As pet parent to two adventurous Dachshunds, I think I’ve heard every comment about small hiking dogs there are.
People think they are being original with these comments but they are not. I hear them over. And over. And over.
I am sure (or hope at least) they don’t mean it, but those comments can feel a little insulting because they imply that my dogs aren’t capable of much.
Why the Small Dog Sterotype Keeps Many Dogs From Enjoying Life to It’s Fullest
Many problems result from the small dog stereotype.
A dog’s physical capabilities and exercise needs are determined more on their breed than their size.
Small dogs often develop behavior problems – chewing, anxiety, lashing out, etc. – because they aren’t given the chance to burn of the energy they need to.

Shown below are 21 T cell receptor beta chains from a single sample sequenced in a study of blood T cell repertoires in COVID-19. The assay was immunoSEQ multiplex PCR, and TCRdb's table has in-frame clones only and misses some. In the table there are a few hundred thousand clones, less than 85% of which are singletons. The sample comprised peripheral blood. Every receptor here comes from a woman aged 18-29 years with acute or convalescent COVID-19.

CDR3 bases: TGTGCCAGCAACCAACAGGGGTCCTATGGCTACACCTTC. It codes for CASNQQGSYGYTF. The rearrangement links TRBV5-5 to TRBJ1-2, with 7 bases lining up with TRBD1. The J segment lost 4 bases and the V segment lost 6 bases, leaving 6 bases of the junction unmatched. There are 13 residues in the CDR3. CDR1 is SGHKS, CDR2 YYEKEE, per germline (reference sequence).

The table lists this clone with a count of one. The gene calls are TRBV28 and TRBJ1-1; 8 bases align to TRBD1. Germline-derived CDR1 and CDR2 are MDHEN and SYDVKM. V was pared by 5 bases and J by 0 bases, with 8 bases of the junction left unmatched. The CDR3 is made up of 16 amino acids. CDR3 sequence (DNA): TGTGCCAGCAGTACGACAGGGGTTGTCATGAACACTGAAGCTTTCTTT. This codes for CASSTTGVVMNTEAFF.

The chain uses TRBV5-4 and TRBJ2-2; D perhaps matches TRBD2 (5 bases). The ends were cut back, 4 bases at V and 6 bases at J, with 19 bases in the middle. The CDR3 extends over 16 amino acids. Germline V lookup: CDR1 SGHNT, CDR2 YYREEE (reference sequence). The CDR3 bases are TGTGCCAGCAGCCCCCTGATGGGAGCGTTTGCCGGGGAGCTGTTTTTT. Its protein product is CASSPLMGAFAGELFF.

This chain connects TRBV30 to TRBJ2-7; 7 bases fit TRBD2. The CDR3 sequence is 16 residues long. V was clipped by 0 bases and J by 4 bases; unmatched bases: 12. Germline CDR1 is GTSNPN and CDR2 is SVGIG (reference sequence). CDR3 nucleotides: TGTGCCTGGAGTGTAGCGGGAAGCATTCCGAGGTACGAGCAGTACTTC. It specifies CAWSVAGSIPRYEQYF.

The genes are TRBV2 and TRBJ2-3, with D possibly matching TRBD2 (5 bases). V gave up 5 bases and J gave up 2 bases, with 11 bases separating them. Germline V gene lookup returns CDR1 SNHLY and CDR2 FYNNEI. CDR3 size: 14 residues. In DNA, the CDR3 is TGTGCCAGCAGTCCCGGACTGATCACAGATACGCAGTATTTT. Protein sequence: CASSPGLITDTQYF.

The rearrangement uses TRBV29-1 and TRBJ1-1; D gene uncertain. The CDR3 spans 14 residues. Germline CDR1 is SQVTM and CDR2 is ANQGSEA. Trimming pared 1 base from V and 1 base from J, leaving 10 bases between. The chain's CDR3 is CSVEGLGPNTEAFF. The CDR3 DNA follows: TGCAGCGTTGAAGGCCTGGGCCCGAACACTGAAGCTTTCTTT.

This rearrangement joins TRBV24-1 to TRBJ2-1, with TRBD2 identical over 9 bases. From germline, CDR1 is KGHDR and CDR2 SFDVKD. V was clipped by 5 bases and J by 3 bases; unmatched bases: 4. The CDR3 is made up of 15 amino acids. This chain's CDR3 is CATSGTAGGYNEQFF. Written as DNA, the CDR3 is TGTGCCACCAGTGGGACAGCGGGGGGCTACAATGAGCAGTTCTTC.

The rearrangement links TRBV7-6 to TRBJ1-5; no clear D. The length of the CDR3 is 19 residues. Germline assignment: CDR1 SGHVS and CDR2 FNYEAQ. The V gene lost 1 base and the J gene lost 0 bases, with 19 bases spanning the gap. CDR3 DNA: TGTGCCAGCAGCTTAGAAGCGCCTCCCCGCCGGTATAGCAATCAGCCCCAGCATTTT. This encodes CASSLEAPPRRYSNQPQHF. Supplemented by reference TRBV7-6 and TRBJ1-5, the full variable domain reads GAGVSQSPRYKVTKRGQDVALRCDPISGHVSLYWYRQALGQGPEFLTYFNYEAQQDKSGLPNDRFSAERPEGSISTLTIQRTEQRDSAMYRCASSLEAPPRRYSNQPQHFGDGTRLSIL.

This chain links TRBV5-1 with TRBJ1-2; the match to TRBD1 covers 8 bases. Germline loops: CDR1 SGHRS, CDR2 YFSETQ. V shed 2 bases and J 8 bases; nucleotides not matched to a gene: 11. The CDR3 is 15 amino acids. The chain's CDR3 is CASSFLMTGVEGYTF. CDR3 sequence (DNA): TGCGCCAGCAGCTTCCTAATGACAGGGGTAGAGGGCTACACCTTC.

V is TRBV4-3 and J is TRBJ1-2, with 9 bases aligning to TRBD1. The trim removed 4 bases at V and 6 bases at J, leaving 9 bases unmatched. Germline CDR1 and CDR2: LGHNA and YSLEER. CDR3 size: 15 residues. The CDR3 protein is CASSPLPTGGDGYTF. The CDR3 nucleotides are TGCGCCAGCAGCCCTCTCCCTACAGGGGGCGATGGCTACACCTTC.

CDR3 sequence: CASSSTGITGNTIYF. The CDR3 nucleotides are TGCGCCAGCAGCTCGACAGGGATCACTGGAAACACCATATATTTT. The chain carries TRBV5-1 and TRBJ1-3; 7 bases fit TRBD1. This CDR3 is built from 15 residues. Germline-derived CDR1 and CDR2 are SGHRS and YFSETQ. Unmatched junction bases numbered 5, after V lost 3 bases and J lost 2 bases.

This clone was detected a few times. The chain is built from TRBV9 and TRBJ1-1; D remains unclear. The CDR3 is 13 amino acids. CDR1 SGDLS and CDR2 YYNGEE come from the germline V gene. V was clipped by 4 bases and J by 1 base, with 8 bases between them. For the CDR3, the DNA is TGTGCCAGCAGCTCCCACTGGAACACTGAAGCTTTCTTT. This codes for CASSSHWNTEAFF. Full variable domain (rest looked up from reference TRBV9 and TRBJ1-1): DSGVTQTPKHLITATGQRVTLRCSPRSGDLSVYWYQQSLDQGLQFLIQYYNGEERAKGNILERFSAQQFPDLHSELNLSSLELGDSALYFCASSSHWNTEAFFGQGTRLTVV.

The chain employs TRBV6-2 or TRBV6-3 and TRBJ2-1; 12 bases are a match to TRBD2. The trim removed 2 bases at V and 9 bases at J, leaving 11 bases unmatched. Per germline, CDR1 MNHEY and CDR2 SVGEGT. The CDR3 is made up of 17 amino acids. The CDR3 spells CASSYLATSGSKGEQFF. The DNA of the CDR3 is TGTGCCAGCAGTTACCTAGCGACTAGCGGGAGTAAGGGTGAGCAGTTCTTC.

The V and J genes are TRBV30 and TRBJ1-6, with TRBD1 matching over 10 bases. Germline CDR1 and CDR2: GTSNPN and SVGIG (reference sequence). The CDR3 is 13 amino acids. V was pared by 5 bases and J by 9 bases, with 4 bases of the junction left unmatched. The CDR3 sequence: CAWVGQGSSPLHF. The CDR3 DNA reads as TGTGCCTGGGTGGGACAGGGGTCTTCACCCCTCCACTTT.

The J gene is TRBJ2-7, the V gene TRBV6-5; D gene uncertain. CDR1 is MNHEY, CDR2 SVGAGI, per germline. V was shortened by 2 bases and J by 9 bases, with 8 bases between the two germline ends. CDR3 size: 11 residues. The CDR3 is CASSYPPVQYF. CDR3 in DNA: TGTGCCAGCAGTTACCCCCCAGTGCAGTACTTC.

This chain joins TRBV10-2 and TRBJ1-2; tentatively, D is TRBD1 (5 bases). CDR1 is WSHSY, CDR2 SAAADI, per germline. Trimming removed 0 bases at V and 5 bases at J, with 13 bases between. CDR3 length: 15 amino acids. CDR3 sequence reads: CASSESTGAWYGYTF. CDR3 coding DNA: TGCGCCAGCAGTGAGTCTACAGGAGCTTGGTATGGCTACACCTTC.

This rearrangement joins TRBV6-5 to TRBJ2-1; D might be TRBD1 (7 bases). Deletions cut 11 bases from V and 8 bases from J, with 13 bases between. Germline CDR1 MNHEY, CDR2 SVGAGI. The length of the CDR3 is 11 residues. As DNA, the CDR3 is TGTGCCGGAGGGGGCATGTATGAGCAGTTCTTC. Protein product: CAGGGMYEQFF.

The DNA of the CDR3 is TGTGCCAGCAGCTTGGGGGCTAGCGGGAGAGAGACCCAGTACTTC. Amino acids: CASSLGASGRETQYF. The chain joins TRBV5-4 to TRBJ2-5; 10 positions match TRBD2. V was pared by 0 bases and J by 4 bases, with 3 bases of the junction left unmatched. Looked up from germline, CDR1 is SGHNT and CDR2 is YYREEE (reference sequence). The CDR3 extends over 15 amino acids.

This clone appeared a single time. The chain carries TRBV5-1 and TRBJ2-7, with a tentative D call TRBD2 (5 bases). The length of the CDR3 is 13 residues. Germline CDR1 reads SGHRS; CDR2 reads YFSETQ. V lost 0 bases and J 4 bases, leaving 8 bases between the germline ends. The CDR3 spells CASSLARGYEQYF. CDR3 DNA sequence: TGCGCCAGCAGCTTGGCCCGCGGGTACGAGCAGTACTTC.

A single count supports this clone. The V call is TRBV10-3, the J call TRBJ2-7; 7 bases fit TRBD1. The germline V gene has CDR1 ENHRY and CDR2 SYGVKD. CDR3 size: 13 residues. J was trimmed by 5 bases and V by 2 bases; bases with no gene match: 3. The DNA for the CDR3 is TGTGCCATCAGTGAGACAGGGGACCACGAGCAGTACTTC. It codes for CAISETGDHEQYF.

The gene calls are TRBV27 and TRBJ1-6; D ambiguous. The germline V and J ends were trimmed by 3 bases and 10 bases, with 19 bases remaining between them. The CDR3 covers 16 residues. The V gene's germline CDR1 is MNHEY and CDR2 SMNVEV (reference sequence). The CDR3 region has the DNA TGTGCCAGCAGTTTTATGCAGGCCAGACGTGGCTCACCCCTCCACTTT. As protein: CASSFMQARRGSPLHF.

A lack of exercise, combined with “showing our love through food”, has led to an epidemic of obesity in small dogs. Fat dogs often live shorter lives.
Not having strong core muscles, and being obese, can cause back issues in small dog breeds prone to IVDD and impede the healing process.
One of My Top Missions in Life is to Help Break Small Dog Stereotypes
I love teaching other owners how to hike with their small dogs.
My aim is to help small dog owners feel comfortable taking their dogs for a hike to at least see if they enjoy it.
People who never hiked with their small dog before are usually shocked at how much their pint-sized pooch loves following trails through the woods.